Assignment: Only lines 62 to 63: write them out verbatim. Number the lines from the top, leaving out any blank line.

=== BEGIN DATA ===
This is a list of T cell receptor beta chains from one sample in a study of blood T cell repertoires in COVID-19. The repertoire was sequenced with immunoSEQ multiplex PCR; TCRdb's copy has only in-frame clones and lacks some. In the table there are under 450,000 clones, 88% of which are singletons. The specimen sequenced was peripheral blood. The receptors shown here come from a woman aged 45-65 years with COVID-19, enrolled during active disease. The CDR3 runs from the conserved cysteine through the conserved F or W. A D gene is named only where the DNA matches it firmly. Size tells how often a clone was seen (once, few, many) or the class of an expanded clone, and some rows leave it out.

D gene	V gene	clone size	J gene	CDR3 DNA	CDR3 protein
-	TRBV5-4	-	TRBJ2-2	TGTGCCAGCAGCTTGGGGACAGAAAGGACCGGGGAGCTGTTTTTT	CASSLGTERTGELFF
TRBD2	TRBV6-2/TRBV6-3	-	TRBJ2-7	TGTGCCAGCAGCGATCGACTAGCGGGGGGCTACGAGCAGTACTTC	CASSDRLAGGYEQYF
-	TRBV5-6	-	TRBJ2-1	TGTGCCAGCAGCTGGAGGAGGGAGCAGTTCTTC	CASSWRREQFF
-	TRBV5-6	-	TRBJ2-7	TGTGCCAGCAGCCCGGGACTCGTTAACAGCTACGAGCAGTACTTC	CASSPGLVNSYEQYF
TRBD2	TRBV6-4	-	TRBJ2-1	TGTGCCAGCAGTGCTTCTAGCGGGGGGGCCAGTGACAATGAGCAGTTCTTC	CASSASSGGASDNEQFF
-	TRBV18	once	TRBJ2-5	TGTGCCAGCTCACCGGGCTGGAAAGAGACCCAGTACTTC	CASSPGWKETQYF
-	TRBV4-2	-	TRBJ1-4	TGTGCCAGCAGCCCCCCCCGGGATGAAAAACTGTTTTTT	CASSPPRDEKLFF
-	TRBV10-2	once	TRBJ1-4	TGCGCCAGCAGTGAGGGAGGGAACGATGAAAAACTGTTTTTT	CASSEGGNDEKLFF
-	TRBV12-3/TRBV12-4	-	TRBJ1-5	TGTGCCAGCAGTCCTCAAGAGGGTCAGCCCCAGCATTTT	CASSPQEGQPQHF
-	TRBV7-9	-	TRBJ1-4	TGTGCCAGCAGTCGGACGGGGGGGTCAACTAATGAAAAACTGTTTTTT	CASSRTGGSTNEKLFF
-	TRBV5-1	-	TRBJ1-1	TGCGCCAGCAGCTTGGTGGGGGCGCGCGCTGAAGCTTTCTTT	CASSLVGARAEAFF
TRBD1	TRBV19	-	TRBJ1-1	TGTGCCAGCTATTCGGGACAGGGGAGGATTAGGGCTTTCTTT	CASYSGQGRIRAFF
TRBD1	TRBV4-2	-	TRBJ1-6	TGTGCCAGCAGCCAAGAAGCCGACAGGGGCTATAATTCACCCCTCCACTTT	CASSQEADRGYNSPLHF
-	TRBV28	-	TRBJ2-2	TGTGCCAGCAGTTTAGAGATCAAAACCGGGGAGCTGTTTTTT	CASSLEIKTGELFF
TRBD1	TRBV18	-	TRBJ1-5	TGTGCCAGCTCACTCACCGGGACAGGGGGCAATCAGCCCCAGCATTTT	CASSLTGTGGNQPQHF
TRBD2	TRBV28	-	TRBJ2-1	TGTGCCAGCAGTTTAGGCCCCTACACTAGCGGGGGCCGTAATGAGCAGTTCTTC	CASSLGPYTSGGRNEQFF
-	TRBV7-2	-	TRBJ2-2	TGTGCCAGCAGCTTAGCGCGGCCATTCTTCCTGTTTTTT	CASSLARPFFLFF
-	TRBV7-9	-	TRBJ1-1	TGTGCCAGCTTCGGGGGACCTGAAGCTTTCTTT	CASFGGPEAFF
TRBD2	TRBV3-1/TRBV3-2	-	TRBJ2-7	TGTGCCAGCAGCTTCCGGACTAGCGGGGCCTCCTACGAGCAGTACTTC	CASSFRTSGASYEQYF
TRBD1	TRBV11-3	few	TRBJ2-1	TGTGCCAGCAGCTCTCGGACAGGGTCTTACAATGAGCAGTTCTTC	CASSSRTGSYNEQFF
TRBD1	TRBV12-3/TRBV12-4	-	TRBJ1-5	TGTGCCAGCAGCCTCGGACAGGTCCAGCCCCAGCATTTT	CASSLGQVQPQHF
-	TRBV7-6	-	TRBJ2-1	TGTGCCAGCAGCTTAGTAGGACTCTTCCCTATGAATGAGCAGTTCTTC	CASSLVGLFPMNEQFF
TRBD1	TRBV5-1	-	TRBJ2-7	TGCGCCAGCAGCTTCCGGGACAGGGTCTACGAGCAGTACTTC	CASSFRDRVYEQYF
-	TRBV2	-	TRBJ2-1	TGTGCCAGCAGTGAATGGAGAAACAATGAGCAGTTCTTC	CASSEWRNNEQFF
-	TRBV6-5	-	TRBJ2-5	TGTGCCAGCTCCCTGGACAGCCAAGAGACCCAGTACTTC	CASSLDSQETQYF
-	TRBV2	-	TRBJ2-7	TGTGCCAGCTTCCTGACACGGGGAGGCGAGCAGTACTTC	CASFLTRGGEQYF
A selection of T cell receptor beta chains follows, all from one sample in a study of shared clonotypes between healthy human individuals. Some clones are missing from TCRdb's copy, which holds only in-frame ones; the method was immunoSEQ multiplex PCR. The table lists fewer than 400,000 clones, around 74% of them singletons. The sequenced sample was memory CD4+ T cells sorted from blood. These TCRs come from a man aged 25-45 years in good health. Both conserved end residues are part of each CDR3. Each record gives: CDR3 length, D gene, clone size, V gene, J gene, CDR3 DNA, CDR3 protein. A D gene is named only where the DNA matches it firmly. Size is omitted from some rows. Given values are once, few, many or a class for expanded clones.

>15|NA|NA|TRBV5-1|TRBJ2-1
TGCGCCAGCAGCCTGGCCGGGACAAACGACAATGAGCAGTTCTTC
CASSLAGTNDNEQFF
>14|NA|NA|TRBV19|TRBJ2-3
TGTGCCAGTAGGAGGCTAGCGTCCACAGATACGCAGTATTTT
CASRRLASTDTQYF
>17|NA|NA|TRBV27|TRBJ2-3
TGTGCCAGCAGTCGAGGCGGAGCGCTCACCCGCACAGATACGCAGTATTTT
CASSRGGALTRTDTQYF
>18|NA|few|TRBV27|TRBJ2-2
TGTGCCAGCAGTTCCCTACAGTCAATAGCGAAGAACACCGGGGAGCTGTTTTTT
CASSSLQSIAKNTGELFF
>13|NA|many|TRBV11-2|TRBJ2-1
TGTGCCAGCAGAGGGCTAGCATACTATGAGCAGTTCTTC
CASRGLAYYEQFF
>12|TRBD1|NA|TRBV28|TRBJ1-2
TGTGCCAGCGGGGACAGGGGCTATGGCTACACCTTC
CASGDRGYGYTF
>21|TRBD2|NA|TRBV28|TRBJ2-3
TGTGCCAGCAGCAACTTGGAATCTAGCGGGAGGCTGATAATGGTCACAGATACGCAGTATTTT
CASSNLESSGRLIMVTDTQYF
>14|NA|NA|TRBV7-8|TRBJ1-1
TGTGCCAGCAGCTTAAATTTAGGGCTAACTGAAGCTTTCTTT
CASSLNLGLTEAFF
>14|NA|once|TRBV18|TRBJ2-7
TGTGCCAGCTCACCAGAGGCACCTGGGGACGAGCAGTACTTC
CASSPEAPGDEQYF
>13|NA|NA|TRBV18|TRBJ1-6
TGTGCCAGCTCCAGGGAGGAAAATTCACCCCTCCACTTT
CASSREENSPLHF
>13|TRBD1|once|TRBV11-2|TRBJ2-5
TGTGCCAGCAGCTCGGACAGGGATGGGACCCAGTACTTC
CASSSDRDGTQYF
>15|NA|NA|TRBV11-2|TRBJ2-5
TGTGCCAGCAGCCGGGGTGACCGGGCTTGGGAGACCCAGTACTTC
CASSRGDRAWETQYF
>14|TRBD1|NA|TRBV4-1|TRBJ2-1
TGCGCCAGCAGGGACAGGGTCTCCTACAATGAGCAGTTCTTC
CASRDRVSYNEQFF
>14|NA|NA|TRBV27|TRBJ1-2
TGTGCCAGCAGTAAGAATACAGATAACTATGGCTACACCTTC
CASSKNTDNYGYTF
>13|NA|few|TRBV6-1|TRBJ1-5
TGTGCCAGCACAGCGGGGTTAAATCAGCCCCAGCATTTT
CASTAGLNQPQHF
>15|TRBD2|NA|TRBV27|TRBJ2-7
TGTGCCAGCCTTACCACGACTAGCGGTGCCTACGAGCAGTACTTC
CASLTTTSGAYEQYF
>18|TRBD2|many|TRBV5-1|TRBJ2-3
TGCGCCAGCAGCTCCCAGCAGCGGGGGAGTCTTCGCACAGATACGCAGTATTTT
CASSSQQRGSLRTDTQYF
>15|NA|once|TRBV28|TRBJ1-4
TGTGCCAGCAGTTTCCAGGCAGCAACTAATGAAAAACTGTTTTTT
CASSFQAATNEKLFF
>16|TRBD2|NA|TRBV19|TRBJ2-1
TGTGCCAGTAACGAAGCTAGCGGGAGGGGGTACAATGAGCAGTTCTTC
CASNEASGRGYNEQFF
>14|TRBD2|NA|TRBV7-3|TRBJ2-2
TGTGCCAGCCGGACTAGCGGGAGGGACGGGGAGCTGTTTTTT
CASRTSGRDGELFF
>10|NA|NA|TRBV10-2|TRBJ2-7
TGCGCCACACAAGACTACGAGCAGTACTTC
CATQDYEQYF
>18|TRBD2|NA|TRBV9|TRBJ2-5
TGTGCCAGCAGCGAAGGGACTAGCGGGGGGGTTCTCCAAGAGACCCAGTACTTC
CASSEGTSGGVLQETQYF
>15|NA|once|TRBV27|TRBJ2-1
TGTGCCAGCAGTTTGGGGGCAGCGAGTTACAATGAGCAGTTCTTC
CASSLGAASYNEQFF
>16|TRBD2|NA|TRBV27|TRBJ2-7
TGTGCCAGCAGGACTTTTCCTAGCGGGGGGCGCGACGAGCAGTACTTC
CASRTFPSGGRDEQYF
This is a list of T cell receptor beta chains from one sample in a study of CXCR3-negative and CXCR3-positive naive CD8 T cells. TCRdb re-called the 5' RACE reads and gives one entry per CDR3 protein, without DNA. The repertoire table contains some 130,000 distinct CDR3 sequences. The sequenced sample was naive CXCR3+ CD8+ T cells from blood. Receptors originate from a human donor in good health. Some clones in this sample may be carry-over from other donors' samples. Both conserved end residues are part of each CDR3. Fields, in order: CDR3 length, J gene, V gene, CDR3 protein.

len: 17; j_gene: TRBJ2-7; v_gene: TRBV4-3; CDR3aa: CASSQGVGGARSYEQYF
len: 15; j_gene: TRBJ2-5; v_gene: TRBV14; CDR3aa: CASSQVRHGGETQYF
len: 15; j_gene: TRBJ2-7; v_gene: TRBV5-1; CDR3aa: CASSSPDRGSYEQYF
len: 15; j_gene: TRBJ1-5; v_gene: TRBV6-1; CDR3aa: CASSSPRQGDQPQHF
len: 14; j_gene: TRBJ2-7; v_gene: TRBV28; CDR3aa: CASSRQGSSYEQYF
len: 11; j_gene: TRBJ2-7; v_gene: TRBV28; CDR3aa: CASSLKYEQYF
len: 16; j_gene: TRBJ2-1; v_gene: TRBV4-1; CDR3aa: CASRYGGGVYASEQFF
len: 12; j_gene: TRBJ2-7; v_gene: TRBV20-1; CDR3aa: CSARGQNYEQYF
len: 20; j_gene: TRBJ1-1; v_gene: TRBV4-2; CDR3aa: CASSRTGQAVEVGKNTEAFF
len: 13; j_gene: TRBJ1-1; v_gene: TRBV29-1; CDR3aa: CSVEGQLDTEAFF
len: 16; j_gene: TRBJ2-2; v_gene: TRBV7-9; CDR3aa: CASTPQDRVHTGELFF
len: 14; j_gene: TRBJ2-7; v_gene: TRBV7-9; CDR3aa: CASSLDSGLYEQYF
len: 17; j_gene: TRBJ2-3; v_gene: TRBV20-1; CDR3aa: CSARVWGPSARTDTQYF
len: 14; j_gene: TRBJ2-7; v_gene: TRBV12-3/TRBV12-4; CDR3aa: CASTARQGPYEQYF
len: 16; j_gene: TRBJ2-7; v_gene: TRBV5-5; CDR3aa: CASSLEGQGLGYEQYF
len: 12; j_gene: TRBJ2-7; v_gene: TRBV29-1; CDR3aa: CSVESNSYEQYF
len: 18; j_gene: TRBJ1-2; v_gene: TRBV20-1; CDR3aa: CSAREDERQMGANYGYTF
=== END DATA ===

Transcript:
CASSSDRDGTQYF
>15|NA|NA|TRBV11-2|TRBJ2-5